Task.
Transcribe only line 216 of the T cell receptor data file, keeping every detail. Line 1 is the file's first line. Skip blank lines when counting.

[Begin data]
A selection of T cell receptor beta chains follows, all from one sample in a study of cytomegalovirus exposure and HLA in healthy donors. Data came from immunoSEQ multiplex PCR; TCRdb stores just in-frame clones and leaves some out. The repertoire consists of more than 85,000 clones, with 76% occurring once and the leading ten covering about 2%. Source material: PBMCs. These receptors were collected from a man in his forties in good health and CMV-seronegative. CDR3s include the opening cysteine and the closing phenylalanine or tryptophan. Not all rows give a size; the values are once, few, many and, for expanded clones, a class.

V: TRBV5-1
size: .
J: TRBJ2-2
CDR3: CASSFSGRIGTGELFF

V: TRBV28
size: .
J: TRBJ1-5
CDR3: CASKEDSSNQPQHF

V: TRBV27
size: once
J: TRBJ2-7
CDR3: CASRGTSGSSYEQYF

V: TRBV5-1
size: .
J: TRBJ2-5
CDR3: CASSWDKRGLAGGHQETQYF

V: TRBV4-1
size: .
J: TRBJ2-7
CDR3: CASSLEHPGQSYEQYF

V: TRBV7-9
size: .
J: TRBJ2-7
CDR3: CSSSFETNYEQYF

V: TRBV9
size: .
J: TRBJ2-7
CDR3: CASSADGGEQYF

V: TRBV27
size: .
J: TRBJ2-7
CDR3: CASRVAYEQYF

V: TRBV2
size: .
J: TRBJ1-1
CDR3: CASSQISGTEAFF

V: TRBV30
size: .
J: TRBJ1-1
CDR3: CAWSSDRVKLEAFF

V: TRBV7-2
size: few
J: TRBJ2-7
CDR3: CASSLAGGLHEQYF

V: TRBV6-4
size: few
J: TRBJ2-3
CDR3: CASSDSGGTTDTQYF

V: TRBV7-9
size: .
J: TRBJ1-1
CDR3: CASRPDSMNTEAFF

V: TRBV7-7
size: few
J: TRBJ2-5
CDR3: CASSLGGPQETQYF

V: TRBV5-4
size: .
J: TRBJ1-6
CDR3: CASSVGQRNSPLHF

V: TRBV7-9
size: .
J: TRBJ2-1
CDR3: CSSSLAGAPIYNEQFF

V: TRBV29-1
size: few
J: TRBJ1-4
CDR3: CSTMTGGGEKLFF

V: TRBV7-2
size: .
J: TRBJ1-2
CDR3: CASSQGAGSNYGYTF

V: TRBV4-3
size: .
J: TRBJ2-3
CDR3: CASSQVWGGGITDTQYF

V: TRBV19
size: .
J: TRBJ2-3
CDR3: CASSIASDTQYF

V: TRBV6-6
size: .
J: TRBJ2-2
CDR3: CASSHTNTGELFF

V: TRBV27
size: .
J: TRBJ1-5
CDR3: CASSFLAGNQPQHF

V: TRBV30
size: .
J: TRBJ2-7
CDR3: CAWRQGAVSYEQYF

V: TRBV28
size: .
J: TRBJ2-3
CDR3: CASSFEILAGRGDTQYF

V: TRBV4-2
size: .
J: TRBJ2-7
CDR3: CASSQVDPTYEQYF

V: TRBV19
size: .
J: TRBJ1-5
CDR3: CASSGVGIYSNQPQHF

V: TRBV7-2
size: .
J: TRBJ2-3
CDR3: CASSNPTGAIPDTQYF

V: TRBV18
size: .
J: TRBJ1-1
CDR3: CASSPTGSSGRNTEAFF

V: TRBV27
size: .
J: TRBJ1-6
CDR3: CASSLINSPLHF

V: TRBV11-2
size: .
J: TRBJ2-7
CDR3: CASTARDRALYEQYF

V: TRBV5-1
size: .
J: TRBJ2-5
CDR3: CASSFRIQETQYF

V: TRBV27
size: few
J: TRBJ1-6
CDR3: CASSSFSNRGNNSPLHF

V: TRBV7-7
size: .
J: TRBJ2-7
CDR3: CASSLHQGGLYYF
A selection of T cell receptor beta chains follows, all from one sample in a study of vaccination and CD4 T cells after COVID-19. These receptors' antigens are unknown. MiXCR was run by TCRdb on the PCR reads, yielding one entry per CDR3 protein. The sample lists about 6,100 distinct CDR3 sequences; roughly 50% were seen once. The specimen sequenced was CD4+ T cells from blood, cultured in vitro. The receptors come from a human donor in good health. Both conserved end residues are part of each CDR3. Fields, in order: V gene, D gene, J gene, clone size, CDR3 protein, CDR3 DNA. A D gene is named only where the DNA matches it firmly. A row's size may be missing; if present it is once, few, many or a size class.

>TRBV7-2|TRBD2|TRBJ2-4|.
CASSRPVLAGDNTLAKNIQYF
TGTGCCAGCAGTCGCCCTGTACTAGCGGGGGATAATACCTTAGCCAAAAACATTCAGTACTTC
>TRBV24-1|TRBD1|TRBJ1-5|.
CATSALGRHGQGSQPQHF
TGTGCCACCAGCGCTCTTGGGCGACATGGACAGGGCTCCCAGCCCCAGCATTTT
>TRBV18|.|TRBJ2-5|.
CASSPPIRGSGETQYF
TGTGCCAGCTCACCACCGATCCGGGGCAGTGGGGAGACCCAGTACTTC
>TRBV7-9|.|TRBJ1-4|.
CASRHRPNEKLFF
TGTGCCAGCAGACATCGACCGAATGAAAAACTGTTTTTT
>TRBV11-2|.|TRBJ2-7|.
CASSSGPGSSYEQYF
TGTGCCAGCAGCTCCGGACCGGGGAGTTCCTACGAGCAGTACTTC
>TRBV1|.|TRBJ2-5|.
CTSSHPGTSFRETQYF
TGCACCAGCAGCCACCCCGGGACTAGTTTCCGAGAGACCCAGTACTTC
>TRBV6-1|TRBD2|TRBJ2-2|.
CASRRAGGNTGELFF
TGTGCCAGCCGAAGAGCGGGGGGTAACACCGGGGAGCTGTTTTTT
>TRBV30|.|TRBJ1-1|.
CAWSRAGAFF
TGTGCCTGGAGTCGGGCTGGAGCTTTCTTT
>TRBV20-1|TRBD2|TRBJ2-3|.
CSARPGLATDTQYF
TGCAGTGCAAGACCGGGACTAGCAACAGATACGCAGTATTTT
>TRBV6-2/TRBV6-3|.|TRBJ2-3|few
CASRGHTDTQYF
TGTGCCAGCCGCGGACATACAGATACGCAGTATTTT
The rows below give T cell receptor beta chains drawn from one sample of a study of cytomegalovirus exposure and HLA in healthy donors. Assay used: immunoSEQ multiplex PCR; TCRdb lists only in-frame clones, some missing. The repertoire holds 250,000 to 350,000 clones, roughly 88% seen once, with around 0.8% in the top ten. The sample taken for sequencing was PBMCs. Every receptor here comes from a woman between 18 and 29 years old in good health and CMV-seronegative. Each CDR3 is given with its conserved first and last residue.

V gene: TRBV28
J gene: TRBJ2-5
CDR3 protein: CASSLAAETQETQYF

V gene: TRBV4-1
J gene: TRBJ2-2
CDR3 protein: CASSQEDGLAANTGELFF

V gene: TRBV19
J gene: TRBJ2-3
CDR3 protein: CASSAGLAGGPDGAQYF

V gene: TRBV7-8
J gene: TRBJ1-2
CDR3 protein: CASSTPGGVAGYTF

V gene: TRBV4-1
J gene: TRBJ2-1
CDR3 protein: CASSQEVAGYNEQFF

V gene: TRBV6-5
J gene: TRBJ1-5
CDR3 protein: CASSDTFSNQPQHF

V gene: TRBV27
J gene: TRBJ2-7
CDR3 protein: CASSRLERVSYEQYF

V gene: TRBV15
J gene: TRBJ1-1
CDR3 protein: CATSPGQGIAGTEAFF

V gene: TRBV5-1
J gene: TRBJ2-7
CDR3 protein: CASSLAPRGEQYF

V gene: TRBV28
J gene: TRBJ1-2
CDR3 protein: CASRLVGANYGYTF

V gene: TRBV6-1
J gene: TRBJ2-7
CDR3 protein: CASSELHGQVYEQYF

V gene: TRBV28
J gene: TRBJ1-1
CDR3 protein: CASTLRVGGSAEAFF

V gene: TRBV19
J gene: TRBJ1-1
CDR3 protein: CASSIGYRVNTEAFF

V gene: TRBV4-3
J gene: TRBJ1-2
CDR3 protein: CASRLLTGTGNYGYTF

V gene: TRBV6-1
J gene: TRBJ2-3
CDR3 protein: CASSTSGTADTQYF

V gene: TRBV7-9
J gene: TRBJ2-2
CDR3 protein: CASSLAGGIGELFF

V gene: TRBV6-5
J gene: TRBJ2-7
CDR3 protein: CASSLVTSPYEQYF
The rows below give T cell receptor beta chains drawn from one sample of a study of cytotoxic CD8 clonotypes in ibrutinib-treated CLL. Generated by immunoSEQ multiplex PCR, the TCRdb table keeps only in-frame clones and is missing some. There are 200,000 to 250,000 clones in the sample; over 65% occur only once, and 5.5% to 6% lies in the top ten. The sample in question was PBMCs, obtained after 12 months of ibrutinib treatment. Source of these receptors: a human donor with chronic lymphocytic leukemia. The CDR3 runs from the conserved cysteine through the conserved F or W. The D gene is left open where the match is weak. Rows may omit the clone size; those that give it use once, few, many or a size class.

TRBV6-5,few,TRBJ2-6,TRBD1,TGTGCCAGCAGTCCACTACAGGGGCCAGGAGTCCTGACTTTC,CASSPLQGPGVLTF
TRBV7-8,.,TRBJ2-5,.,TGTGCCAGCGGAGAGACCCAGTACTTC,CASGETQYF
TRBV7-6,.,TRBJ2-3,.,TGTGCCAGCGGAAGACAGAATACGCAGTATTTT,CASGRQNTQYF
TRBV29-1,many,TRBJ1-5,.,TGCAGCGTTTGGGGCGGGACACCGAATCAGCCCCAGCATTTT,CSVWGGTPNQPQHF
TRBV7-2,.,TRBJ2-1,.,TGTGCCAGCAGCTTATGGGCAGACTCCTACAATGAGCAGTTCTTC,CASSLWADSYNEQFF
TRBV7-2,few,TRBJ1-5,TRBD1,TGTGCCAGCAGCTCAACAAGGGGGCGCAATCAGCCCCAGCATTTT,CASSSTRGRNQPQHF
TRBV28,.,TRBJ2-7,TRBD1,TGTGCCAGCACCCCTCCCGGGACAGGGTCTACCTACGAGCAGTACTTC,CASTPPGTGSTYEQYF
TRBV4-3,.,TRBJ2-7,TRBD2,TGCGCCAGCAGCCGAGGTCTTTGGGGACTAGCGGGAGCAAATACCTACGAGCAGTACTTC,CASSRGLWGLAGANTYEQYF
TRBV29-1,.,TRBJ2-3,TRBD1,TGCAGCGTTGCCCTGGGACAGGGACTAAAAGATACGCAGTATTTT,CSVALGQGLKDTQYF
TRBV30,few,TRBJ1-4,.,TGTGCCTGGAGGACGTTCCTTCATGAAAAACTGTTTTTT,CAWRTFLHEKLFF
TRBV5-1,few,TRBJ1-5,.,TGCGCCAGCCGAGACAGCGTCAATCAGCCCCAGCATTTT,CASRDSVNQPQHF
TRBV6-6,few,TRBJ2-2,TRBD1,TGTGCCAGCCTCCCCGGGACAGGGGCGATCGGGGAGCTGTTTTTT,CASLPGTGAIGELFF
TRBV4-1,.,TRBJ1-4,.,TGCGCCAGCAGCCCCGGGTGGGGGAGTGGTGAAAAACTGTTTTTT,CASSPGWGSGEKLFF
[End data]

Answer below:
CDR3 protein: CASSLVTSPYEQYF